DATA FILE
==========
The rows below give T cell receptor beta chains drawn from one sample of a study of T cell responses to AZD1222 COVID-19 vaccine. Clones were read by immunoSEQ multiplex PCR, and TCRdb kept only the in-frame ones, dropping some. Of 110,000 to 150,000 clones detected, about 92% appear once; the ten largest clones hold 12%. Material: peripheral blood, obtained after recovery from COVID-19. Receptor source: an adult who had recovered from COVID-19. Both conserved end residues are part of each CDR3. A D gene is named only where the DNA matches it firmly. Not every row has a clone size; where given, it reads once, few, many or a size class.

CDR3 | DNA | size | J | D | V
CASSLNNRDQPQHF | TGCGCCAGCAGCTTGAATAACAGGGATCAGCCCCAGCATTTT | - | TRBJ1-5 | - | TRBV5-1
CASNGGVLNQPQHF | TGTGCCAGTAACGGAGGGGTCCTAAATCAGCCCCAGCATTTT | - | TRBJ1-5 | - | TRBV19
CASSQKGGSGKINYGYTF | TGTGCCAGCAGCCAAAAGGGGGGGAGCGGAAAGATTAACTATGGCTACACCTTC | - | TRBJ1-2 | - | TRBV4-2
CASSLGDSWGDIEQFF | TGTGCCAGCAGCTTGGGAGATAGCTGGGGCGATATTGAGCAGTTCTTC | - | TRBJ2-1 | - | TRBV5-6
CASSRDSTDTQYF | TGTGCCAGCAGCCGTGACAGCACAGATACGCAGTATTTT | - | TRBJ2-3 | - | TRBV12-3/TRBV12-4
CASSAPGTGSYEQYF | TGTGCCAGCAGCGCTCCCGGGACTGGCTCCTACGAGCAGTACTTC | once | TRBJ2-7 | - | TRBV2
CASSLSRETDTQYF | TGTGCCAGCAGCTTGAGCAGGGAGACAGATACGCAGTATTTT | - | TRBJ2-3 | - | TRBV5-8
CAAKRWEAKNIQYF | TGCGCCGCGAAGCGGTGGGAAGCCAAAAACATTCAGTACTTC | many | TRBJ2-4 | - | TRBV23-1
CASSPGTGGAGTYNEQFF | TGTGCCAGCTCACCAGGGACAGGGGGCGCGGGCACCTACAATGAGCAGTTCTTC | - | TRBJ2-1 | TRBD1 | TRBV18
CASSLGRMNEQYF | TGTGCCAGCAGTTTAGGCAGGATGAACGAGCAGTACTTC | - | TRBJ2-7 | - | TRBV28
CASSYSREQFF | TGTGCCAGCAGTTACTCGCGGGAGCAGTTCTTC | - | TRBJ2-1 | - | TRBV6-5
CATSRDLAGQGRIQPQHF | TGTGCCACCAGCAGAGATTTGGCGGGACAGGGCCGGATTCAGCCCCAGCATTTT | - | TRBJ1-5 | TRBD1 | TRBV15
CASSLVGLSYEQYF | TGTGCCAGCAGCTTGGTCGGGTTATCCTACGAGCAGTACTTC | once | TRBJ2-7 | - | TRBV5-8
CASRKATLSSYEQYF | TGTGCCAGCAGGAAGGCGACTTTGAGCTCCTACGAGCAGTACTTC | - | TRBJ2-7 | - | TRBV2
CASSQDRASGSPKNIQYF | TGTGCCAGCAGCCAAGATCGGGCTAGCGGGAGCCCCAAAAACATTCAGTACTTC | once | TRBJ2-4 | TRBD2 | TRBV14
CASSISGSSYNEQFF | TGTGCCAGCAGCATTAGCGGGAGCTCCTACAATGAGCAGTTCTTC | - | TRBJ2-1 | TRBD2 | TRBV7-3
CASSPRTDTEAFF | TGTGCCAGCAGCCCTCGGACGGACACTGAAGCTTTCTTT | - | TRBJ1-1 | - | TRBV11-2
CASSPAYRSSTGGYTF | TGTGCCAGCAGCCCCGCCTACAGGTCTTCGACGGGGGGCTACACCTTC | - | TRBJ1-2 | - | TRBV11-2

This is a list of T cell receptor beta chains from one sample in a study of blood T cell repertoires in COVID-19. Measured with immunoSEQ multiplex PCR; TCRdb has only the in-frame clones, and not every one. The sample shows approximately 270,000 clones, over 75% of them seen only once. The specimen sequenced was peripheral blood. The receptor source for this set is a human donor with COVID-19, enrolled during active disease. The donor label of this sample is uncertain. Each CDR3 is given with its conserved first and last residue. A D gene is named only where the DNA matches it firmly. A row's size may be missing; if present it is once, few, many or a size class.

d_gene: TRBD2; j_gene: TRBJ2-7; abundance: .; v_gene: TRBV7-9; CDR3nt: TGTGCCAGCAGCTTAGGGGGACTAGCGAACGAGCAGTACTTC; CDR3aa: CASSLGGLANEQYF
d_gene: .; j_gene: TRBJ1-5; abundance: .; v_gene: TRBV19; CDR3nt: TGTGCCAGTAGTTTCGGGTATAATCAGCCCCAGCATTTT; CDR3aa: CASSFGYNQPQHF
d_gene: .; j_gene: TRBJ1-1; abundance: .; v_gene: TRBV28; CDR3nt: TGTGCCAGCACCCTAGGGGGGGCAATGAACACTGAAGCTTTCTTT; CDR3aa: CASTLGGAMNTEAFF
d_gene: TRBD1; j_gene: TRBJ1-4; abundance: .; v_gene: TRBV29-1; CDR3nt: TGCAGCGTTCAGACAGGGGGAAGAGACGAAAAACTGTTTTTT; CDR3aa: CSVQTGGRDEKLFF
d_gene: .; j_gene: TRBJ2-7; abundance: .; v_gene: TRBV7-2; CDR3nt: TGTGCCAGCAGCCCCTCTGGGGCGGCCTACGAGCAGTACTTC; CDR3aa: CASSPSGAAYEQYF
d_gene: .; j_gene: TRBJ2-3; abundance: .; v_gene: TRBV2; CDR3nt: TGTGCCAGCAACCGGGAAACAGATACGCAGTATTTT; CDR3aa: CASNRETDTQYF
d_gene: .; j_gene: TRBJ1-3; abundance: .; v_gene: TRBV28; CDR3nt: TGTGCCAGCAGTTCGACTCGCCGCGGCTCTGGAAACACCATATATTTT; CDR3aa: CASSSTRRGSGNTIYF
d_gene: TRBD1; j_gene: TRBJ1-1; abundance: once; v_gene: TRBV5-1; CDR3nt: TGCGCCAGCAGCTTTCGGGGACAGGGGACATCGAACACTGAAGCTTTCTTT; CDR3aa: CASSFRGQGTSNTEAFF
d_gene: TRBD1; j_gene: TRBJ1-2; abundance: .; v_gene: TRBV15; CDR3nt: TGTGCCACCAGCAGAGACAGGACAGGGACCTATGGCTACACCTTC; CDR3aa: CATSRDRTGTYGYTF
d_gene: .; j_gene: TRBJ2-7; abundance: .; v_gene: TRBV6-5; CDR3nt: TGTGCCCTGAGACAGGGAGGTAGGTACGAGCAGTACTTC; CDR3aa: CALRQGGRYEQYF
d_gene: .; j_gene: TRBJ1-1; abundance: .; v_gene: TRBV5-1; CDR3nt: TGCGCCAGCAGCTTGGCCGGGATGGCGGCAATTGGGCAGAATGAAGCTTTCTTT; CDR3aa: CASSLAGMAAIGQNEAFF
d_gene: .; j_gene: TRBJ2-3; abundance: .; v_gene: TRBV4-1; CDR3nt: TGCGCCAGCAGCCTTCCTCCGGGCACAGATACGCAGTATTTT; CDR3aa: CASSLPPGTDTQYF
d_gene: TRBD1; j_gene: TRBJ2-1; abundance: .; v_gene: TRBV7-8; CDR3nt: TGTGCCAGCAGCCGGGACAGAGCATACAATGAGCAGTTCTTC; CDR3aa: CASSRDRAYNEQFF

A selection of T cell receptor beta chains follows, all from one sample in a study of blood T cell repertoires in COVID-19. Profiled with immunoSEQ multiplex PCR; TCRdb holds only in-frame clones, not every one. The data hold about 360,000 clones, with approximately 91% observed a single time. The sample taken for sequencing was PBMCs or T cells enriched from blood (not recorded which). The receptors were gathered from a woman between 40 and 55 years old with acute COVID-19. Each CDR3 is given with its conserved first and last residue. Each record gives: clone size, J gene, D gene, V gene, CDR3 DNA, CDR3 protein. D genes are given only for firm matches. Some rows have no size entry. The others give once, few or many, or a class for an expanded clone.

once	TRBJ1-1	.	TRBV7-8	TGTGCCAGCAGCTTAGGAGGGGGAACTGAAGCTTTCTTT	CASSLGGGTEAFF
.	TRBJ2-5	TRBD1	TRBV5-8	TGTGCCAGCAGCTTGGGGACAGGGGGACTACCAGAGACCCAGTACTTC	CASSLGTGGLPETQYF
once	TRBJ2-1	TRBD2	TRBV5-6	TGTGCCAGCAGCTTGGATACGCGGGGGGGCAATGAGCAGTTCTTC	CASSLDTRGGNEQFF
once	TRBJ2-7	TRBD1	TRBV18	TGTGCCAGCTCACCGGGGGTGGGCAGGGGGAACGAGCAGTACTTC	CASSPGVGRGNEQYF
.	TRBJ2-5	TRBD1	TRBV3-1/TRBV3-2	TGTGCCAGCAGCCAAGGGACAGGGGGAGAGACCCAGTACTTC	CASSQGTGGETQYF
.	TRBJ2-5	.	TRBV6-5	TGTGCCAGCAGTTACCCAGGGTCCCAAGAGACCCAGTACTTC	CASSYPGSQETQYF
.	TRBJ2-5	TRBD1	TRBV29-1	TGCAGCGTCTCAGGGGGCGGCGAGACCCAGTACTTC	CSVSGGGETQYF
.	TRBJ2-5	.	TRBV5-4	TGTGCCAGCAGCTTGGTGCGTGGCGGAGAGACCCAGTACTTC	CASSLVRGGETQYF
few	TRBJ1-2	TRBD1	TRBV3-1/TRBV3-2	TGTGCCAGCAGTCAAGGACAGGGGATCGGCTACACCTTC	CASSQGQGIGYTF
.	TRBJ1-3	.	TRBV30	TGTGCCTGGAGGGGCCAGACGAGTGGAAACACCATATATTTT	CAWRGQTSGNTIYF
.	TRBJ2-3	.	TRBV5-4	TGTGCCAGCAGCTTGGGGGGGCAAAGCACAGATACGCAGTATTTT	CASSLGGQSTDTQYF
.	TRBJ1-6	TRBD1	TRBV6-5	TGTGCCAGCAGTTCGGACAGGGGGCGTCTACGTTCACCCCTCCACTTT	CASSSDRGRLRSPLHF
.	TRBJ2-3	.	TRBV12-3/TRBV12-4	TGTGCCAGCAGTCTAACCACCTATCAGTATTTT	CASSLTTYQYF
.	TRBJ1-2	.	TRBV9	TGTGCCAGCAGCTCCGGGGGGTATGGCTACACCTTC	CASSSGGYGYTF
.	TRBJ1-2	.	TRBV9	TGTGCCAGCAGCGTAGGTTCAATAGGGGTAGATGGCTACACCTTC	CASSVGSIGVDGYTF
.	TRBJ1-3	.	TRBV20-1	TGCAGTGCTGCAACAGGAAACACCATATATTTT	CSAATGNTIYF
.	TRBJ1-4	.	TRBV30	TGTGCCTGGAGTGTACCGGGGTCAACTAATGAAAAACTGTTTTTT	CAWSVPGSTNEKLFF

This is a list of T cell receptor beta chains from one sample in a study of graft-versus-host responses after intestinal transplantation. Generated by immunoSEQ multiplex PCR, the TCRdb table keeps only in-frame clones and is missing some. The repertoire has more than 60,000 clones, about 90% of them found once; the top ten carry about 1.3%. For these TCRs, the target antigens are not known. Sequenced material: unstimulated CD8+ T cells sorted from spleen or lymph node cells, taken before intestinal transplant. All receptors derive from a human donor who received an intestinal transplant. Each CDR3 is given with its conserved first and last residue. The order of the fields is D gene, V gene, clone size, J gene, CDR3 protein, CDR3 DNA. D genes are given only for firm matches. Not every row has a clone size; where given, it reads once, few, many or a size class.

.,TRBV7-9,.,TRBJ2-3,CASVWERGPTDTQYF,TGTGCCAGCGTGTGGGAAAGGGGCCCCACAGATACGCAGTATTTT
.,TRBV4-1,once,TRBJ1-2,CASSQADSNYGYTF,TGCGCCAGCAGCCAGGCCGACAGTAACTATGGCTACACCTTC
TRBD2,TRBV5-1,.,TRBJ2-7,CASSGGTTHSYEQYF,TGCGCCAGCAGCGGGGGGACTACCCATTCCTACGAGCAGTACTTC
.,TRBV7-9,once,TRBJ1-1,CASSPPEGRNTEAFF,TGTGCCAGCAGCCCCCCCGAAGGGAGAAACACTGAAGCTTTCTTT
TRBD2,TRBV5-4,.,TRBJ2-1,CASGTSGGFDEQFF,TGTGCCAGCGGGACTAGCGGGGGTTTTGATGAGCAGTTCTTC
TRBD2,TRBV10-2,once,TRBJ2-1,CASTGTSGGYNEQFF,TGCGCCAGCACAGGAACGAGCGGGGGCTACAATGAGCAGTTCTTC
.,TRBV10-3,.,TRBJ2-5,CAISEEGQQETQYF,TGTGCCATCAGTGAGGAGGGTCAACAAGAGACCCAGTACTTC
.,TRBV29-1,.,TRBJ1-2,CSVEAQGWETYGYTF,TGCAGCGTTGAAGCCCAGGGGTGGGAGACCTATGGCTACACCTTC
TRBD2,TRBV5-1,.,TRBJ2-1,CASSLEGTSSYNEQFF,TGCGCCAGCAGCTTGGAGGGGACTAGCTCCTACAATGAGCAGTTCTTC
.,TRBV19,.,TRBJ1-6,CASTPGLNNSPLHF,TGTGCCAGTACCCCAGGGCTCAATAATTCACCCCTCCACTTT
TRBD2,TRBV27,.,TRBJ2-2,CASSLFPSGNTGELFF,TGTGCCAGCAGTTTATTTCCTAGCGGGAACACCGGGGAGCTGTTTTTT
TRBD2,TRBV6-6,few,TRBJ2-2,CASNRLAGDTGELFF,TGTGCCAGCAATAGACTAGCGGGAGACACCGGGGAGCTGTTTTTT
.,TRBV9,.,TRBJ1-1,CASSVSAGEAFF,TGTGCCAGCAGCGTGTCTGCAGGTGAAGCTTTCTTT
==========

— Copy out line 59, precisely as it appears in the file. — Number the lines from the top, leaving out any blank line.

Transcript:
TRBD2,TRBV10-2,once,TRBJ2-1,CASTGTSGGYNEQFF,TGCGCCAGCACAGGAACGAGCGGGGGCTACAATGAGCAGTTCTTC